How do thyroid problems in cats differ from those in dogs?

Cats can also have thyroid problems, but they most often have hyperthyroidism. Hyperthyroidism in cats can also be treated. Overproduction of thyroxine in cats causes an increase in metabolism which can lead to weight loss, anxiety, diarrhea, and other symptoms. Hyperthyroidism can be treated by using radioactive iodine or removal of the thyroid gland. Both of these treatments can lead to hypothyroidism, so other treatment options are available, such as methimazole transdermal gel. Contact your veterinarian regarding possible hyperthyroidism in your cat.

Can levothyroxine for humans be used in dogs? Can you substitute products?

When comparing the strengths of levothyroxine in humans versus the levothyroxine used in dogs, there can be a vast difference in the strengths. Humans often require less levothyroxine needed to treat hypothyroidism. Dogs absorb and metabolize levothyroxine differently than humans. As a result, they may need higher doses than seen in humans.

Chewable Levothyroxine for Dogs

Canine Thyroid Chewable Levothyroxine Available at VetRxDirect

One possible substitute for Soloxine, indicated for use in dogs, is Pala-Tech’s Canine Thyroid Chewable tablets. These chewable tablets can be easily given to your dog, and they’ll enjoy to flavor. Checkout ThyroKare Levothyroxine Tablets as another possible substitute for the backordered Soloxine.

Many products are available for the treatment of hypothyroidism, and they are not all the same. Substitutions may be permitted if formulations are similar and on the order of your dog’s veterinarian. Ask your veterinarian before substituting any medications or supplements.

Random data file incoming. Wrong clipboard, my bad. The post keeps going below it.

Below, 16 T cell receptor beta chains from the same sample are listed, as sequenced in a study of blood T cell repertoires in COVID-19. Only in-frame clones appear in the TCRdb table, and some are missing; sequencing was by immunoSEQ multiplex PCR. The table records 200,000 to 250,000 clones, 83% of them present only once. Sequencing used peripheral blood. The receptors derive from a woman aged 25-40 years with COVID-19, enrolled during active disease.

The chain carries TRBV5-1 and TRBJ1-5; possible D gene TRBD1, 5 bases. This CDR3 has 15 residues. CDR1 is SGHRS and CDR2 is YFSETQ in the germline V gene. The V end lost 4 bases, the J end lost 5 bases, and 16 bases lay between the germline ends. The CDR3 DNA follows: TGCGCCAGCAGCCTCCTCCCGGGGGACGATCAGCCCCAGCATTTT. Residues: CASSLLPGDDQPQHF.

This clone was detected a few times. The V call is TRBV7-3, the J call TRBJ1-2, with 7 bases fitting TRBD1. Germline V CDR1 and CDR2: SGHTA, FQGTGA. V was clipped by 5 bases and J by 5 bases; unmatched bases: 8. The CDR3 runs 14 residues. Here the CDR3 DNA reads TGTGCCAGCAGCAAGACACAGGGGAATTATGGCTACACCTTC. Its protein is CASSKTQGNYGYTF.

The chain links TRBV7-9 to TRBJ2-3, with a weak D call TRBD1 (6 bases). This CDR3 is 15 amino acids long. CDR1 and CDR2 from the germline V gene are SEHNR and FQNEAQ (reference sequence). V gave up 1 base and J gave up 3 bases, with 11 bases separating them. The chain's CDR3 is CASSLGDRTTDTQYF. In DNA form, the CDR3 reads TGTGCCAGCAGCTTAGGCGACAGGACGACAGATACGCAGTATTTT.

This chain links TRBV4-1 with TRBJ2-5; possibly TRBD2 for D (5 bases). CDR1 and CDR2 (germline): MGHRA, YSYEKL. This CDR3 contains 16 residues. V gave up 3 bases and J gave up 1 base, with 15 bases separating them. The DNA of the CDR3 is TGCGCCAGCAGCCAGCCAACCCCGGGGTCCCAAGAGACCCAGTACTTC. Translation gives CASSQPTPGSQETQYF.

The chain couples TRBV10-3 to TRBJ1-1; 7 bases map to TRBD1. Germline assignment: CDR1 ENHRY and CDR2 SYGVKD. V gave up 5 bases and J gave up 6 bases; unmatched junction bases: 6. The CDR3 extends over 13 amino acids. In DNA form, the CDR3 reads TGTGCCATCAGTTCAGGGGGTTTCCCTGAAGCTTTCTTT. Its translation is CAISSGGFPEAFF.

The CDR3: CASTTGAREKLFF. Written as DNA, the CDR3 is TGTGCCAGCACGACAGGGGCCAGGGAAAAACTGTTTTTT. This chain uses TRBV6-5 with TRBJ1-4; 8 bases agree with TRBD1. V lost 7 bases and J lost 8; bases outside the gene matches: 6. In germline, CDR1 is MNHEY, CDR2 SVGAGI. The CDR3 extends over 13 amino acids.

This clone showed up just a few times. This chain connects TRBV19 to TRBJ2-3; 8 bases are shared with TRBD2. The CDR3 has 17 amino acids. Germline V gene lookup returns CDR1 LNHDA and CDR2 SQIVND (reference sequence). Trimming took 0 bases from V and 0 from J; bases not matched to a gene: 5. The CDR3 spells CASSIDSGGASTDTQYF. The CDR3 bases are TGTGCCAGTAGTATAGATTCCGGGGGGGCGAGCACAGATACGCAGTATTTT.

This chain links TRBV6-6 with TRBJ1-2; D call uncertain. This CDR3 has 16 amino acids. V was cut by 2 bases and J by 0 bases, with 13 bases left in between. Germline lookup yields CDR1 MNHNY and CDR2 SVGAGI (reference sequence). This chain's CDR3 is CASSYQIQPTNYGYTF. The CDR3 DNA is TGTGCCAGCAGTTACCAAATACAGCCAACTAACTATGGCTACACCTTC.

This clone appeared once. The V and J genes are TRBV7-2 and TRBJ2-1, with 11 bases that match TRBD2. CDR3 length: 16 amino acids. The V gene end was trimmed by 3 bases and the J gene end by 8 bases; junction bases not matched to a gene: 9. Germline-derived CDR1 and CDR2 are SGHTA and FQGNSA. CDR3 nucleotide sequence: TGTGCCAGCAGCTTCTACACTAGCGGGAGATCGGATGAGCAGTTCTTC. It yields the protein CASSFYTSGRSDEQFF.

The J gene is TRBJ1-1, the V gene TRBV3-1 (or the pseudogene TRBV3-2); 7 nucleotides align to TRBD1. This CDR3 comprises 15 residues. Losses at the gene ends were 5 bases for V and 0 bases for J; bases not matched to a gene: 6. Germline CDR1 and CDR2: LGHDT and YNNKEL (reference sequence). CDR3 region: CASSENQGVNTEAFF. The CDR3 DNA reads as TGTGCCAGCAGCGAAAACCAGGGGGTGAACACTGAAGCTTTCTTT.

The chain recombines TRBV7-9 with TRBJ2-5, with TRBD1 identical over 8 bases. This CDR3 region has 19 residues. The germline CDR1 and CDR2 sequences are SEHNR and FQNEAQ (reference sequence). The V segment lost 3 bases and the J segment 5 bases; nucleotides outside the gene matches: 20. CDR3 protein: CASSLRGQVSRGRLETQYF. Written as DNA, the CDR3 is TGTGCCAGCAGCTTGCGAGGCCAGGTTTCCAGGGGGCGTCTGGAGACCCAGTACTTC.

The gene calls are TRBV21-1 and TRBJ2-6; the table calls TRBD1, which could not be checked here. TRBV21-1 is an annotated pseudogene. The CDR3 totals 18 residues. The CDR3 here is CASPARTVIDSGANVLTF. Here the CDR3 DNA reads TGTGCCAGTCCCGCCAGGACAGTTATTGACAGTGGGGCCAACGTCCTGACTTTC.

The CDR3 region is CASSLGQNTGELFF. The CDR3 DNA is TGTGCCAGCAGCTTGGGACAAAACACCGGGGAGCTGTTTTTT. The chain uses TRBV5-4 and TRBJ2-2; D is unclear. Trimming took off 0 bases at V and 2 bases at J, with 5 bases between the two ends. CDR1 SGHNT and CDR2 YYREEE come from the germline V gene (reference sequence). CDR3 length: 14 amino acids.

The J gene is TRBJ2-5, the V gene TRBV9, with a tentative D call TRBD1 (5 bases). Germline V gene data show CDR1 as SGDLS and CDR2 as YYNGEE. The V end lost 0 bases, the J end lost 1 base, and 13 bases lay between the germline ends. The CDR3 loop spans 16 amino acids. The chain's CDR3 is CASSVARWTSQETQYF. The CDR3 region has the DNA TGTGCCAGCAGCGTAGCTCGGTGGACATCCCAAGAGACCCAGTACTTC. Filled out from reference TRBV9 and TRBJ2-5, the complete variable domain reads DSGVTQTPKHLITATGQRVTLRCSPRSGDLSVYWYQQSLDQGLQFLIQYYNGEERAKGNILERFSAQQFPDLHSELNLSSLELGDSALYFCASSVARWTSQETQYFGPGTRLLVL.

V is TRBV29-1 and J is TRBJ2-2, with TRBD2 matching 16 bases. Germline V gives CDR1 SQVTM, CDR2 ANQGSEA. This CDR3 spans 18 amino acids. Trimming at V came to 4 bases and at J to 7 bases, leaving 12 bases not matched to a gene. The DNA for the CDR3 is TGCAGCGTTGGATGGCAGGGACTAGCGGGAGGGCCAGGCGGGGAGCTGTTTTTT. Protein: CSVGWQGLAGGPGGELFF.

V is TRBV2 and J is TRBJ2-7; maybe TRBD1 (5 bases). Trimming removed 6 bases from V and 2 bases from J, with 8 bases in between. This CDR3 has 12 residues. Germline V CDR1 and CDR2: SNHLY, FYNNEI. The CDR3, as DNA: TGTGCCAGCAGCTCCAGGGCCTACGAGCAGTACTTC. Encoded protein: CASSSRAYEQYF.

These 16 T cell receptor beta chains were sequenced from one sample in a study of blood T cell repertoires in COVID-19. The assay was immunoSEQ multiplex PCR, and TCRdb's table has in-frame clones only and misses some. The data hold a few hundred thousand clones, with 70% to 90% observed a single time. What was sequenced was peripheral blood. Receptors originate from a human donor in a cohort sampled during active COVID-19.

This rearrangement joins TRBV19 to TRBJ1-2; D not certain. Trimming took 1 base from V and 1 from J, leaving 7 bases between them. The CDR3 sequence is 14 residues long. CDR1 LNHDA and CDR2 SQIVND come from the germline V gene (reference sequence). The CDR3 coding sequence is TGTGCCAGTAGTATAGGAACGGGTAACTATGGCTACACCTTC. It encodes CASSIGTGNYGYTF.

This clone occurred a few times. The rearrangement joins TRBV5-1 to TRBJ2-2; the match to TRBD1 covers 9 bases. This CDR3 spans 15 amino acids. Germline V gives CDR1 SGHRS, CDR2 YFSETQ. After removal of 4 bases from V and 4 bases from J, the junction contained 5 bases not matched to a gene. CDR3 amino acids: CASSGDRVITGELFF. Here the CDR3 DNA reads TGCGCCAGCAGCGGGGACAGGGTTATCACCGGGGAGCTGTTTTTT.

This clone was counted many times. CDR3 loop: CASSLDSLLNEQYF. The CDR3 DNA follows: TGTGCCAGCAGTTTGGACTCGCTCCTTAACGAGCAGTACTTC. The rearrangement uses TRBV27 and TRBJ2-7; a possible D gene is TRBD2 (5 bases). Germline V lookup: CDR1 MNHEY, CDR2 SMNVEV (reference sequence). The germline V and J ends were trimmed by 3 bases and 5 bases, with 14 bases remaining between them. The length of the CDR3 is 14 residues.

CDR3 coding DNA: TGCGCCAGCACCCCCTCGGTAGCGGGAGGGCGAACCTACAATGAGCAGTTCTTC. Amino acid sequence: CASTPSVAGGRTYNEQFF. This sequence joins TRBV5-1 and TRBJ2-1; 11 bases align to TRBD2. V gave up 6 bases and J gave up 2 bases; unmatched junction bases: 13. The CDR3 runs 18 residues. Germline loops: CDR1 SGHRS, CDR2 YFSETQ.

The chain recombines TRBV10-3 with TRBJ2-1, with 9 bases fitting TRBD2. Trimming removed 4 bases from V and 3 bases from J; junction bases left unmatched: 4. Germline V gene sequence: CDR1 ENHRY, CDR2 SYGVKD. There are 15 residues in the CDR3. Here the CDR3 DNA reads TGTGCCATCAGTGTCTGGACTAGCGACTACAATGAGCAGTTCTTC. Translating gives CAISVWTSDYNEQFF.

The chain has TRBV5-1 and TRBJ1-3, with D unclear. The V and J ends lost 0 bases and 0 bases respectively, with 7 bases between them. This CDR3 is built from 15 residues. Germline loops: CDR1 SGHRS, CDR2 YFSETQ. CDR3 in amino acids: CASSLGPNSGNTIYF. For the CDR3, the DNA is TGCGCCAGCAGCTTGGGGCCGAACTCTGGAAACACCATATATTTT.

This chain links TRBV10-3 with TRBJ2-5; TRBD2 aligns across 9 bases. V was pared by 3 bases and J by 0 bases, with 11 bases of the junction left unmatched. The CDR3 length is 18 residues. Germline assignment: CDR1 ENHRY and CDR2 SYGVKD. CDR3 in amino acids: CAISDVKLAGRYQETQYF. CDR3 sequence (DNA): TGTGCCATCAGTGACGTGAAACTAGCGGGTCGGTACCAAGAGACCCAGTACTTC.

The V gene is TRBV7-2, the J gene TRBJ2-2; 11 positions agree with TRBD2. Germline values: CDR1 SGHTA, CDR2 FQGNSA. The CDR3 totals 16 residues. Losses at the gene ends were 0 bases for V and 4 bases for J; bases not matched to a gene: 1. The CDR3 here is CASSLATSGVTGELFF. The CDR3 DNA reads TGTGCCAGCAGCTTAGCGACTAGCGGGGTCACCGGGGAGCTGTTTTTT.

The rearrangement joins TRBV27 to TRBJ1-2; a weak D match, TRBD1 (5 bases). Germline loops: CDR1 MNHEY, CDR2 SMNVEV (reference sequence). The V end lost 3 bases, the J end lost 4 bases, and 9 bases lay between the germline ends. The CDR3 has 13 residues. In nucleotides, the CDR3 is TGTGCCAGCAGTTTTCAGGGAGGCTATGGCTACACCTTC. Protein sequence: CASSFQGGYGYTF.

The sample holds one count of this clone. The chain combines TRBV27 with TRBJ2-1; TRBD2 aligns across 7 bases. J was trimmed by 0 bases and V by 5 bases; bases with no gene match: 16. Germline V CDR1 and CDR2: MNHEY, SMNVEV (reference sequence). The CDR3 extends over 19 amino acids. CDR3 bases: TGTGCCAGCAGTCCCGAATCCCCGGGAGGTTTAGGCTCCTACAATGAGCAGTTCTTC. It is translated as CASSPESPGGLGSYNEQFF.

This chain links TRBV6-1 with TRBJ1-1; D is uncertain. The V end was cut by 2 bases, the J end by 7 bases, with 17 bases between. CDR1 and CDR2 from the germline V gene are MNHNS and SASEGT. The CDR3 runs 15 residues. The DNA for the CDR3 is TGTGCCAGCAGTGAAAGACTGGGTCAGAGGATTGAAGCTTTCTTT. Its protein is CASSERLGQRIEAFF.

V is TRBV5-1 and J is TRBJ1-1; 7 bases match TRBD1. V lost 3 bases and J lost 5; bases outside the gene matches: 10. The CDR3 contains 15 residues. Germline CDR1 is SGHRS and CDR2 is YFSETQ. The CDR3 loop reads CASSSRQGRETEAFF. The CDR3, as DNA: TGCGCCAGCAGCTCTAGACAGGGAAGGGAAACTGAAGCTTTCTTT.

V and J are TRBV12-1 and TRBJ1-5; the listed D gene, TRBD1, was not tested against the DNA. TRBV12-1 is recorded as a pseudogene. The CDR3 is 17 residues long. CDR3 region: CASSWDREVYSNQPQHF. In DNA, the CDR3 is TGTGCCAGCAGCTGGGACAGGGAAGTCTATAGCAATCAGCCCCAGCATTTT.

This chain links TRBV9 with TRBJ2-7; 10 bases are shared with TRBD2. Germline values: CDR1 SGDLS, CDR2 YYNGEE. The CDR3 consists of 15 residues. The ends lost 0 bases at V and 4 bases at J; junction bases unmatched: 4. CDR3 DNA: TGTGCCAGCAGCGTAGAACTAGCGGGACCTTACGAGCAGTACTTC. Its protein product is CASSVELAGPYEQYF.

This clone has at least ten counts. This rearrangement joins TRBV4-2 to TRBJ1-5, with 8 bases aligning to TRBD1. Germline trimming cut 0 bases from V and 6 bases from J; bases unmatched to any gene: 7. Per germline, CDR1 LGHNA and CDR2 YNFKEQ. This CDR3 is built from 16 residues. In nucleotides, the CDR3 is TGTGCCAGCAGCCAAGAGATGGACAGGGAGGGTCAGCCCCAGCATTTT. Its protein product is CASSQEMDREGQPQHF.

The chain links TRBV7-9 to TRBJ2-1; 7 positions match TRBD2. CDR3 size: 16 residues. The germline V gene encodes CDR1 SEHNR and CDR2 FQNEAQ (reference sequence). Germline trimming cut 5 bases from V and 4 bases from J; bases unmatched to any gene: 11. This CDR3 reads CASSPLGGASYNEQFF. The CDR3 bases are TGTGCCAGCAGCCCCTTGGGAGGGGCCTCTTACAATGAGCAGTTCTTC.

Common Side Effects of Levothyroxine in Dogs

When being administered properly, there should not be side effects from levothyroxine. Levothyroxine for dogs will help maintain normal metabolism. Adverse effects are seen when too much levothyroxine is used. These include the following:

  • Rapid heart rate
  • Excess hunger
  • Increased thirst
  • Increased urination
  • Excitability or nervousness
  • Excessive panting

Contact your veterinarian if you notice these adverse effects. The veterinarian may adjust the dose of the medication. Do not change how you were instructed to give levothyroxine for dogs without consulting your veterinarian.

Levothyroxine for Dogs Drug Interactions

Like medications used in humans, there can be medications that interact causing changes in how the medication is acting on the body within dogs. Before starting your pet on any new medication or supplement, contact your veterinarian to see if it will interact with your pet’s current medication. Below are a few drugs that interact with generic levothyroxine.

  • Antacids
  • Anti-diabetic agents including insulin and oral agents
  • Cholestyramine